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On which side of the shore do you live?

More than half of our body is water. That’s a fact. However, we live on land and not like fish in the sea. We move on land, we build our houses on land and there are many people who get even scared, if they don’t touch the ground with both feet.

Many, but not all. There are some who feel just the opposite, following an intuition that - talking about a liquid matter like water - could be called an inner stream or even a call of the ocean. I know, maybe that’s a bit abstract, but let's play a little with our imagination, because really, we don't know how to name this attraction to the sea and even less, where it comes from. What we do know is that not only in fantasy films there are aqua men and aqua women, fish people, water people… Throughout history, countless names have been invented, and they all describe the same: people who cannot be far from the ocean.

Cami: My most magical memories are always of the beach and the sea and as I get older, I remember those moments and that's what makes me happy. For me that's what it is, I feel good in the water. Somewhere inland, in cities, I feel lost and like something is missing.

Fede: My existence has always revolved around the ocean. In different ways at different stages. Through music, through films or through series at times when I was forced to live outside my own ecosystem, which is the beach or the sea, and then I chose the presence of the ocean to be constant.

Sometimes it’s difficult to put it into words, and throughout the history of mankind, there has always been this mysterious fascination about the sea. Even back in the past century people like Jacques Cousteau, probably the world's best-known oceanographer, proved that some of us have a very special passion for the ocean. In fact scientists have shown their interest in the matter and there are studies that confirm the positive impact and stimulating power of the sea on our brain.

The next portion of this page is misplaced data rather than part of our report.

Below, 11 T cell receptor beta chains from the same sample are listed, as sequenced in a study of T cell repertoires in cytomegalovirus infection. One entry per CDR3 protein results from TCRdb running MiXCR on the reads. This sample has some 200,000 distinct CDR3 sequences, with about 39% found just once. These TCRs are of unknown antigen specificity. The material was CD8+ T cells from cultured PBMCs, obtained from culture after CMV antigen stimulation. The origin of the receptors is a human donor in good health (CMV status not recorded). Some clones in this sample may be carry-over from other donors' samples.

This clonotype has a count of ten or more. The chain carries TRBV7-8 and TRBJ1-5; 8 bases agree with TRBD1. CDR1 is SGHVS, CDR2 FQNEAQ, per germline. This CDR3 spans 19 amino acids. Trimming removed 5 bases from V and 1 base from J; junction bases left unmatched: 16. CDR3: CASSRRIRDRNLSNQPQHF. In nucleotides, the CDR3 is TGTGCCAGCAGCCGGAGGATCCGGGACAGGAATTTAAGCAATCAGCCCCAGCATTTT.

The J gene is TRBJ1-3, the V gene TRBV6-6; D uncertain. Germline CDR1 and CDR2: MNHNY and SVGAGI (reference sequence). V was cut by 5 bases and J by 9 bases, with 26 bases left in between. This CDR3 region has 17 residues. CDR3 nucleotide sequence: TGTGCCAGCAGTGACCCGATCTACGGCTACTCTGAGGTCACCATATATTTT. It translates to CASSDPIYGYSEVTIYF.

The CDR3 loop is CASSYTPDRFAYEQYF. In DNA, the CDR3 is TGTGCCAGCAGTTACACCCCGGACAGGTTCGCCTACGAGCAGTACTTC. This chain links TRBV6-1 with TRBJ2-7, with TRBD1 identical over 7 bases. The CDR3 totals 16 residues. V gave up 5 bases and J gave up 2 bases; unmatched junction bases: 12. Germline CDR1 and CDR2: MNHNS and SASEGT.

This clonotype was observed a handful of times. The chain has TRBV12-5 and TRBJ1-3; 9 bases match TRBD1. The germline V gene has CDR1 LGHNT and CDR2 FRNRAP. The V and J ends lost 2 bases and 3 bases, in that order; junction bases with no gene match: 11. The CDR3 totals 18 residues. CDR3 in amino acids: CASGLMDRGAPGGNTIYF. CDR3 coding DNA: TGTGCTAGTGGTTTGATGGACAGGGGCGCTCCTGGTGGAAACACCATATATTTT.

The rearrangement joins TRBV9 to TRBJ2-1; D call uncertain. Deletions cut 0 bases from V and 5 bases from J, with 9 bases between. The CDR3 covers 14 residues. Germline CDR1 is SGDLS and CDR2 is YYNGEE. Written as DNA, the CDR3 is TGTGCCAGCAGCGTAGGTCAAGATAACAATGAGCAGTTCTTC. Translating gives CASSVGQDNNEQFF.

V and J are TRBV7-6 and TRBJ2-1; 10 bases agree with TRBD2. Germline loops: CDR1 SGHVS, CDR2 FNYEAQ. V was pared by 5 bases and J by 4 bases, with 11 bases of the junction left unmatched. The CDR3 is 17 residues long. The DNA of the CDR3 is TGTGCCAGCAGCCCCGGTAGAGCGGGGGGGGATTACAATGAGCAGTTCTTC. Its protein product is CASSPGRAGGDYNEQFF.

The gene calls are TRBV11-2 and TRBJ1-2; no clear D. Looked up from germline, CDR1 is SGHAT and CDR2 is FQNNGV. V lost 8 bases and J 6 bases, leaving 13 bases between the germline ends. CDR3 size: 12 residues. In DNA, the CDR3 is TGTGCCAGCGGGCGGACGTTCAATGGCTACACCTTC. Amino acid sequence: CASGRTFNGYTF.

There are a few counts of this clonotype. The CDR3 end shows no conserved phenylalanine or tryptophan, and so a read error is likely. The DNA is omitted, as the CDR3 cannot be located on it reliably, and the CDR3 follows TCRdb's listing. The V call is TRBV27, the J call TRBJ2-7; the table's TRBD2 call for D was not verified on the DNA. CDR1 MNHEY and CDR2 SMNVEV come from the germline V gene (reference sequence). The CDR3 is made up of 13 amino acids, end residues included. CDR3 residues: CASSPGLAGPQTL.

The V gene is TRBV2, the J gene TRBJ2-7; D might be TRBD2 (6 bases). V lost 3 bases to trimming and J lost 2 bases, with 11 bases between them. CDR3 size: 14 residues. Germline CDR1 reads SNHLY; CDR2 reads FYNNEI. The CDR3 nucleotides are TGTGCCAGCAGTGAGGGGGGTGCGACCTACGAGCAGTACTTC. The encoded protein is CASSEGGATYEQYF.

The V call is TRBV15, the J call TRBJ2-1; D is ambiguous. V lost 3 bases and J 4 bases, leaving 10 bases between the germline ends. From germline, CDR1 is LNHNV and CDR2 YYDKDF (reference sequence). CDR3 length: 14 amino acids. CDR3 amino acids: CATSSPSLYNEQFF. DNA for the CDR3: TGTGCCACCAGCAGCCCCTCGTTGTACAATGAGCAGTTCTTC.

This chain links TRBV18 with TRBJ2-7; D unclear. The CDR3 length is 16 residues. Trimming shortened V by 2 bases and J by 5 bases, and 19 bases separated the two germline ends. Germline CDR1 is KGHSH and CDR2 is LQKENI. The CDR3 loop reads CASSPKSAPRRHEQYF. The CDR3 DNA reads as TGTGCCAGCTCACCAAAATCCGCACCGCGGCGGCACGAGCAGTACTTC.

Still, more terrestrial people would probably turn the need to be close to the ocean down as a fantasy, telling you to grow up and not to behave like a kid. Am I right? Well, there it is. The point where it starts to get interesting. Where the difference between two, or even more types of people becomes evident. And while some don’t bother at all if they live far or not from the sea, others know just too well that although the first thing we learn is to move on land, our existence is not limited to the shore.

Cami: It's impossible to explain, I never tried to either. I don't care what I do in the water, as long as I can play in the sea. We were probably the only family in San Marino that was in the water all the time. How could my classmates understand that? Now that it's trendy or cool, yes, but back then they didn’t. 

Fede: I never recognized myself in other people when it comes to my need to live and breathe the sea constantly. All beings ultimately share the planet, but it doesn't mean that all beings vibrate with the same thing that stimulates us. In my case it was very clear, because always, living or not living near the ocean or the sea, I felt this need.

But what provokes this attraction to the sea, that some feel and others don't? It does exist, otherwise we wouldn't be writing (in my case) or reading (in your case) this article. So, let’s go for more unanswered questions: Where does this feeling come from, which is often referred to by the Greek word Thalassophilia (from Thalassa = sea and philia = love)? Seems like even the ancient Greeks had their theories about this topic. Assumptions aside though, what seems to be clear is that external as well as internal factors play a role and lead some of us again and again to the sea.